Minority Population and Weight

December 16, 2018

What does weight have to do with minority population and voter suppression?

We are hopeful that the title of this article gets your attention, and that this might convince you to read our comments.  We are not conspiracy nuts.  We don’t at all believe in conspiracy theories; we leave the interpretation of facts to you.

We are presenting the facts as we see them daily, as owners of medical practices treating severely injured and disabled patients.  Our viewpoint is definitely skewed because we don’t see patients that are healthy and happy; we only see patients who are suffering from significant disease and most often have been pushed aside medically, economically, and socially. In short, they are “marginalized.”

If we told you that a completely man-made and preventable plague was spreading across the United States and would affect 75% of the population within twenty years, causing countless deaths and costing over $215 billion dollars per year, you might pay attention.  Like most epidemics, obesity is accelerating, and now affects 17% of all children and adolescents in the United States — triple the rate from just one generation ago.  Obese children are more likely to become obese adults and carry a significantly higher negative lifetime economic and medical burden.  If you are overweight or obese, there is a 90% chance you will develop type 2 diabetes; yet, if you smoke for 30-40 years, you have a 10-17% chance of developing lung cancer.  Ask yourself which you are more afraid of, being overweight or smoking, and most people think smoking is more deadly. (This is not intended to suggest smoking is beneficial; it’s intended to frame the issue in context.)

Low-income families already face high levels of stress and poor mental health (e.g., anxiety, depression) due to the financial and emotional pressures of food insecurity, low-wage work, lack of access to health care, inadequate transportation, poor housing, and violence.

The federal government spends more than $20 billion a year on subsidies for farm businesses, with the majority going to the largest producers of corn, soybeans, wheat, cotton, and rice.  This federally subsidized production reduces manufacturing costs for processed foods containing high fructose corn syrup. Simultaneously, consumer demand of processed foods containing high fructose corn syrup is stimulated by the U.S. Department of Agriculture (USDA), which operates multiple food assistance programs.  Supplemental Nutrition Assistance Program (SNAP) currently allows the purchase of almost any food, except alcohol, hot foods, and foods that will be eaten in the store.  SNAP participants on average eat about the same number of calories per day as nonparticipants, but typically consume more hyperpalatable (tasty) foods containing fructose and industrial seed oils.  In fact, low-income individuals who were eligible for SNAP, but did not participate in SNAP, consumed fewer processed foods.  Consumers on food stamps get about 12 percent of their daily calories from sugary drinks, compared to 6 percent for higher-income people, even as overall soda sales are declining in the U.S.  SNAP households spend approximately 5% of their food assistance budget on soft drinks, and 9.3% on ‘sweetened beverages,’ which includes soft drinks, fruit juices, energy drinks and sweetened teas.  The sweetened beverage industry has lobbied aggressively to prevent SNAP from limiting soda purchases.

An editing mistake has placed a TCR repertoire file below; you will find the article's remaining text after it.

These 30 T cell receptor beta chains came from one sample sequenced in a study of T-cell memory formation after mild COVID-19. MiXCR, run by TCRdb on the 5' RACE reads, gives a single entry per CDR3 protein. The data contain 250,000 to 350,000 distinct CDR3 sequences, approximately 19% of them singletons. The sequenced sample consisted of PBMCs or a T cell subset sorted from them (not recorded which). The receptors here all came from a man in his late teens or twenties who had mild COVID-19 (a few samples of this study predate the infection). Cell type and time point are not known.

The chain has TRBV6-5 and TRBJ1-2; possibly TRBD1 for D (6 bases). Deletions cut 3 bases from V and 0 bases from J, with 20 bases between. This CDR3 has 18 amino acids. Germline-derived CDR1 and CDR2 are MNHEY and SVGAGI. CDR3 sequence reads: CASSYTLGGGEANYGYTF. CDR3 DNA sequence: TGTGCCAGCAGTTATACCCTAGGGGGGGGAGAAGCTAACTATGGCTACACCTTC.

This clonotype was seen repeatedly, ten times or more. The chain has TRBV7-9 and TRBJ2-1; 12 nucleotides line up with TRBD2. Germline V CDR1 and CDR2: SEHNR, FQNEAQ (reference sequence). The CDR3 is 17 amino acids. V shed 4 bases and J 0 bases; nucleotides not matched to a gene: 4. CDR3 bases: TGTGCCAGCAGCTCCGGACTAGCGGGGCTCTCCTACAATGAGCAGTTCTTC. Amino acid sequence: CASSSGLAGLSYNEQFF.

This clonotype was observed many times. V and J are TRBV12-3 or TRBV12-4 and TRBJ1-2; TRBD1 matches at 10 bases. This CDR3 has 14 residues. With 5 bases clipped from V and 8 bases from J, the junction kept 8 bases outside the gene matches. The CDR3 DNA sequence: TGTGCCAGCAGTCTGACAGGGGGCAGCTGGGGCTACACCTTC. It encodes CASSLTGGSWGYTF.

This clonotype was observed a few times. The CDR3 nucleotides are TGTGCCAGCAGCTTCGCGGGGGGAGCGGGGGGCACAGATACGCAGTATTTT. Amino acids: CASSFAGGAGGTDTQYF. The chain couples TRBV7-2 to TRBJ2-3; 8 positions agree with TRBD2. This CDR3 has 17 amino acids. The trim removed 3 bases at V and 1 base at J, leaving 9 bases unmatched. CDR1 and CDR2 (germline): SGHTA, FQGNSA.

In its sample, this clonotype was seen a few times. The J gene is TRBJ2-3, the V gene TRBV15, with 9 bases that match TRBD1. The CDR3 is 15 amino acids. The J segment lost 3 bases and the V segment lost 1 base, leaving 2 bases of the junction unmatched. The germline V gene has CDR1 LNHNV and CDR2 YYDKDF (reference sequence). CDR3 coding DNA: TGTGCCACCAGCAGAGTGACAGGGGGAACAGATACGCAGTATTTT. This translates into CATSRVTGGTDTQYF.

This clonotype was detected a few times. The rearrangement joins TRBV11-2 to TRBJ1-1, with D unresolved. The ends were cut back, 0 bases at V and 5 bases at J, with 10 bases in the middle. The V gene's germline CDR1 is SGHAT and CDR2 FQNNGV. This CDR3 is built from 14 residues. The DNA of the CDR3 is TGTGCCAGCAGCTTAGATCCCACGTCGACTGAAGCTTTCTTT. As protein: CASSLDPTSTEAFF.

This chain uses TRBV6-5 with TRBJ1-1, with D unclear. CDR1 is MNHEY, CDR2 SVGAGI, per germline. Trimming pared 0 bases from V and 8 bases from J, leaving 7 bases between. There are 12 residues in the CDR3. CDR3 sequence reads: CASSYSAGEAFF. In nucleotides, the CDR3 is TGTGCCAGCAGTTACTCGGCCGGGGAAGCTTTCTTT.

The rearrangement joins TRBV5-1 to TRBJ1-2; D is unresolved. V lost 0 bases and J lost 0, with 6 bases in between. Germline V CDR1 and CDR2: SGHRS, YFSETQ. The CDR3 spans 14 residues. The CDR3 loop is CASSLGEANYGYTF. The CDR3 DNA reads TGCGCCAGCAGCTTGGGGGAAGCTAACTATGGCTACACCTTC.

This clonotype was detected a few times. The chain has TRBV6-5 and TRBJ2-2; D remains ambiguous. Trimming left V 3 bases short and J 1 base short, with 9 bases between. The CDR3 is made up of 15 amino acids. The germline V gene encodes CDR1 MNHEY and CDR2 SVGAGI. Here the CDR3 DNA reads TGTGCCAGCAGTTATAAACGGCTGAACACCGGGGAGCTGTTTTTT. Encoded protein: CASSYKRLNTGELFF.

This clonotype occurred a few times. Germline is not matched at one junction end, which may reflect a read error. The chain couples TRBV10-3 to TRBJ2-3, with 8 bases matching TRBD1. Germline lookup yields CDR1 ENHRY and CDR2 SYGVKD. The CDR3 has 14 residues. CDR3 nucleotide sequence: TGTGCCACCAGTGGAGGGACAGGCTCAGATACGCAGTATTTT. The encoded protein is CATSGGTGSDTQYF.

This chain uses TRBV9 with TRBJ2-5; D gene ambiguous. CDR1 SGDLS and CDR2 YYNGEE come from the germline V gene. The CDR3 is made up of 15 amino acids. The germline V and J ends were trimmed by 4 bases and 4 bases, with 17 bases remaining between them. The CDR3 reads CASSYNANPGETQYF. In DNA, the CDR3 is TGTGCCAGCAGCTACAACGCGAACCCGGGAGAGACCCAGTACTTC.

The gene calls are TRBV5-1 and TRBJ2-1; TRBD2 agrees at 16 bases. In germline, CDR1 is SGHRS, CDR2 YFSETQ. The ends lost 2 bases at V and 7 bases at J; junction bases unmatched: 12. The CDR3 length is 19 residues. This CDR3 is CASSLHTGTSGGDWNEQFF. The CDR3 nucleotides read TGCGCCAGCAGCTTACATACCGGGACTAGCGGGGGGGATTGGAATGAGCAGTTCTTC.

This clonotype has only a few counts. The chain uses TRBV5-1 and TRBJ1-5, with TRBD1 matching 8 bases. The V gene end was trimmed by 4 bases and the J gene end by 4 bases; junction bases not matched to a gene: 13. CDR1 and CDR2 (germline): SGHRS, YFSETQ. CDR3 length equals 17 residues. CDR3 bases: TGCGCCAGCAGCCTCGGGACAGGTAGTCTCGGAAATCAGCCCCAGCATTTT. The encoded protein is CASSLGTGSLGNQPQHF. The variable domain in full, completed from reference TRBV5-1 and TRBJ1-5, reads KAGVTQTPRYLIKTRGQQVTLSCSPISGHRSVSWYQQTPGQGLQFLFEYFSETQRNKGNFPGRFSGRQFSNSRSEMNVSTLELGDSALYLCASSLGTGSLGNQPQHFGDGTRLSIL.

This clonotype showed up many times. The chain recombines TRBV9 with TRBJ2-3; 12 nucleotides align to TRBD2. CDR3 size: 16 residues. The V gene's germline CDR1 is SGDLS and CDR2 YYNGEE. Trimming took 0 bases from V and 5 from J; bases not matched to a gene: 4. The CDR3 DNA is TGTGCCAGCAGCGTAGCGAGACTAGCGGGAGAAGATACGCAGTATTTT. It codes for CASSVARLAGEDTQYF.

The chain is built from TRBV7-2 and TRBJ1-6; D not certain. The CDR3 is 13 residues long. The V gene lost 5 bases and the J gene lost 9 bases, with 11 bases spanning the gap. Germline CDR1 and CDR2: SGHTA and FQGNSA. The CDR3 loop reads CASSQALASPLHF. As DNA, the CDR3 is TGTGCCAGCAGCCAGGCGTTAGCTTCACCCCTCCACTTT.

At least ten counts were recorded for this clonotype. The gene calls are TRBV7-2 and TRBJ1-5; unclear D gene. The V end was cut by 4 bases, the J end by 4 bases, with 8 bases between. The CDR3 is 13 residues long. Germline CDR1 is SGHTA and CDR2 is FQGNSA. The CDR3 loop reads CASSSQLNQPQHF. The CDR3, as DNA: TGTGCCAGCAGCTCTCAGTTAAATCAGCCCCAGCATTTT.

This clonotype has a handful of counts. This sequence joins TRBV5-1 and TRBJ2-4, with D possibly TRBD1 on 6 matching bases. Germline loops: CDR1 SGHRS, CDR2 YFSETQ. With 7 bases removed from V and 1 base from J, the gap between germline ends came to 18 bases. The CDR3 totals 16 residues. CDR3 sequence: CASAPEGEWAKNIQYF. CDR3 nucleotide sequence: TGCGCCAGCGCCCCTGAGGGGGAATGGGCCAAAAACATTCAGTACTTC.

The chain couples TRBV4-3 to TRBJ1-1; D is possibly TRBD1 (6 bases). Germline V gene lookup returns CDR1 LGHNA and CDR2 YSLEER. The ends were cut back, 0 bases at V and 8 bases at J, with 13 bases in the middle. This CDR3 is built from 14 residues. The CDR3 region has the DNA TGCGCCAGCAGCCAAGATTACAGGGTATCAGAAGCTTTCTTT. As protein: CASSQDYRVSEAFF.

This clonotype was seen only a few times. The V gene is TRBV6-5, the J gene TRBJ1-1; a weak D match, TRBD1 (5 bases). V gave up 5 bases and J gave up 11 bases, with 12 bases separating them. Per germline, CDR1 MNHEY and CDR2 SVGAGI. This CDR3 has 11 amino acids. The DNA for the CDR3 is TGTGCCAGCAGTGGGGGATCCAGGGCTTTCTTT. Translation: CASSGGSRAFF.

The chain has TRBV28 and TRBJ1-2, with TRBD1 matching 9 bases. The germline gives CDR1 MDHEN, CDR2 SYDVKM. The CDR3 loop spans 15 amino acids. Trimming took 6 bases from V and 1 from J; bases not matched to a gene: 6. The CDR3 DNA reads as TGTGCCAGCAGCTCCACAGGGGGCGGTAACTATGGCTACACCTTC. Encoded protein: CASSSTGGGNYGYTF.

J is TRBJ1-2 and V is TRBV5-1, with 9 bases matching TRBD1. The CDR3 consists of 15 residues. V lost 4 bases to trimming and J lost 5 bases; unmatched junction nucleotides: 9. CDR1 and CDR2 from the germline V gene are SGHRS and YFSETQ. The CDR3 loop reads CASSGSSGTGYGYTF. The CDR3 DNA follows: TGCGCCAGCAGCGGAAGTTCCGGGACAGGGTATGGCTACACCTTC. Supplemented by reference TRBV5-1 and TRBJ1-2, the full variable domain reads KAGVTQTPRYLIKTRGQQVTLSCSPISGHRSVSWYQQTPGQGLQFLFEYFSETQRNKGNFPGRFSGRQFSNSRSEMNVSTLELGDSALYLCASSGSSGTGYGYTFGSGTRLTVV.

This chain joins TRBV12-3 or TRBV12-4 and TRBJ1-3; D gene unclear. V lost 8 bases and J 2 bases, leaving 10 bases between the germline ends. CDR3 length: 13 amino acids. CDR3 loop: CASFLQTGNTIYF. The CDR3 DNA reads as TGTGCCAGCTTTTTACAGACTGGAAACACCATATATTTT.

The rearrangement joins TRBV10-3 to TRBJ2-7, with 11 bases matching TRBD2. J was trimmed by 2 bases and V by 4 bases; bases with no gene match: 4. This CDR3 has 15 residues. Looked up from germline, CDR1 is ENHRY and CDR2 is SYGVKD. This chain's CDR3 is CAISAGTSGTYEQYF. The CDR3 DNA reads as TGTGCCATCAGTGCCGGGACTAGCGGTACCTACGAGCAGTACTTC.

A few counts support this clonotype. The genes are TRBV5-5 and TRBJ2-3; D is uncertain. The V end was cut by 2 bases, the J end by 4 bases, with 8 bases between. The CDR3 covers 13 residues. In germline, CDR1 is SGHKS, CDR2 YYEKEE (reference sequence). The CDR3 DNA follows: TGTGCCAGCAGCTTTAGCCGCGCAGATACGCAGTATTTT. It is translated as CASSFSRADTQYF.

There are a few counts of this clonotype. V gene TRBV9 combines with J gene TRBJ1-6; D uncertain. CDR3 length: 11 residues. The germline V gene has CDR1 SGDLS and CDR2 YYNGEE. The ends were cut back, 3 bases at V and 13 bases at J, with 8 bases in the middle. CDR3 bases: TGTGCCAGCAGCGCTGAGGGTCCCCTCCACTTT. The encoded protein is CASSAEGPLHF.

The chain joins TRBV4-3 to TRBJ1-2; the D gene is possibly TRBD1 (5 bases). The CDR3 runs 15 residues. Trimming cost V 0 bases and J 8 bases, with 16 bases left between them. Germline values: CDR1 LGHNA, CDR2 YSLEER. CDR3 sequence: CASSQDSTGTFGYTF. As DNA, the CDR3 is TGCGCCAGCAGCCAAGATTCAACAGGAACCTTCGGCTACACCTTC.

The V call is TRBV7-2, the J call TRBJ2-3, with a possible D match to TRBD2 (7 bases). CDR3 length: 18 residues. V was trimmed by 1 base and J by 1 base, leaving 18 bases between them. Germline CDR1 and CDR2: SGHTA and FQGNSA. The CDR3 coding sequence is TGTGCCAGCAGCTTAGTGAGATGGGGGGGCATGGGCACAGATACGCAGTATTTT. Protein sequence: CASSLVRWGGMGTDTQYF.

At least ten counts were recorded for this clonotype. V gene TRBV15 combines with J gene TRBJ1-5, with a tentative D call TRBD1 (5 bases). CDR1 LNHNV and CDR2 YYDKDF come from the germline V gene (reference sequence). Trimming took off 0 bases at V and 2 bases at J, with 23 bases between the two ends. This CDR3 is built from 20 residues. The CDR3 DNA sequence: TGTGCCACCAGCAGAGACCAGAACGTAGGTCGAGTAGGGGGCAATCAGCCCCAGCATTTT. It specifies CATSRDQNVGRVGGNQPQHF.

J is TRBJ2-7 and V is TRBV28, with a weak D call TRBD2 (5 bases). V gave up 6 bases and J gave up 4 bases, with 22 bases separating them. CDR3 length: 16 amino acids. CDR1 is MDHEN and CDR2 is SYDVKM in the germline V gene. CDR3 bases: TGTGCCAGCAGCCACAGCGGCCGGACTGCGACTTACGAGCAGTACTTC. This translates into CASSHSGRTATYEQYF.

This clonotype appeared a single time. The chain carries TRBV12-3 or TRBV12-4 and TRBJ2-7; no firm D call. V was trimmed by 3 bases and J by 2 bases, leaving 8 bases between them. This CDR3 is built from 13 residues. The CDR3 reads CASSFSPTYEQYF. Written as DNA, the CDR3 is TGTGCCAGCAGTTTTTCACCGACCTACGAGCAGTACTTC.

Some of this could be caused by lack of access to foods other than these. Low-income neighborhoods frequently lack full-service grocery stores and farmers’ markets, and many of the stores do preferentially stock heavily processed foods that are shelf stable and less likely to spoil.  Even when healthy food is available — especially fresh produce and meat — it is often of poorer quality in lower income neighborhoods, which diminishes the appeal of these items to buyers

Low-income communities also have a greater availability of fast food restaurants, especially near schools. These restaurants serve high calorie, nutrient-poor foods at low prices.  Low-income youth are also exposed to disproportionately more marketing and advertising for obesity-promoting products that encourage the consumption of unhealthful foods and discourage physical activity (e.g., fast food, sugary beverages, television shows, video games).

Due to safety concerns and the potential for violence, children and adults are more likely to stay indoors and engage in sedentary activities, such as watching television or playing video games, further increasing the risk for obesity and type 2 diabetes.

By 2035, less than 16 years from now, data suggests that nearly 100% of the African American female population will be overweight or obese. The real issue with this is not directly in the female population, but in their children, who are then predisposed to obesity due to a change in their genetics caused by environmental epigenetic factors.  This change will cause a genetic shift for 3-5 generations.  This change will shorten lives, worsen disability, reduce lifetime economic earning, reduce academic performance, and increase rates of incarceration.

Placating the masses with hyperpalatable non-nutritious subsidized food maintains generational poverty and generational obesity through changes in genetics. Poverty reduces a population’s economic participation through both disability and a shortened life span.  The end result of specifically targeting low-income minority communities with processed food messaging is reduced political participation.  Reduced political participation then reinforces the cycle of economic poverty. This is what weight has to do with political participation and voter suppression.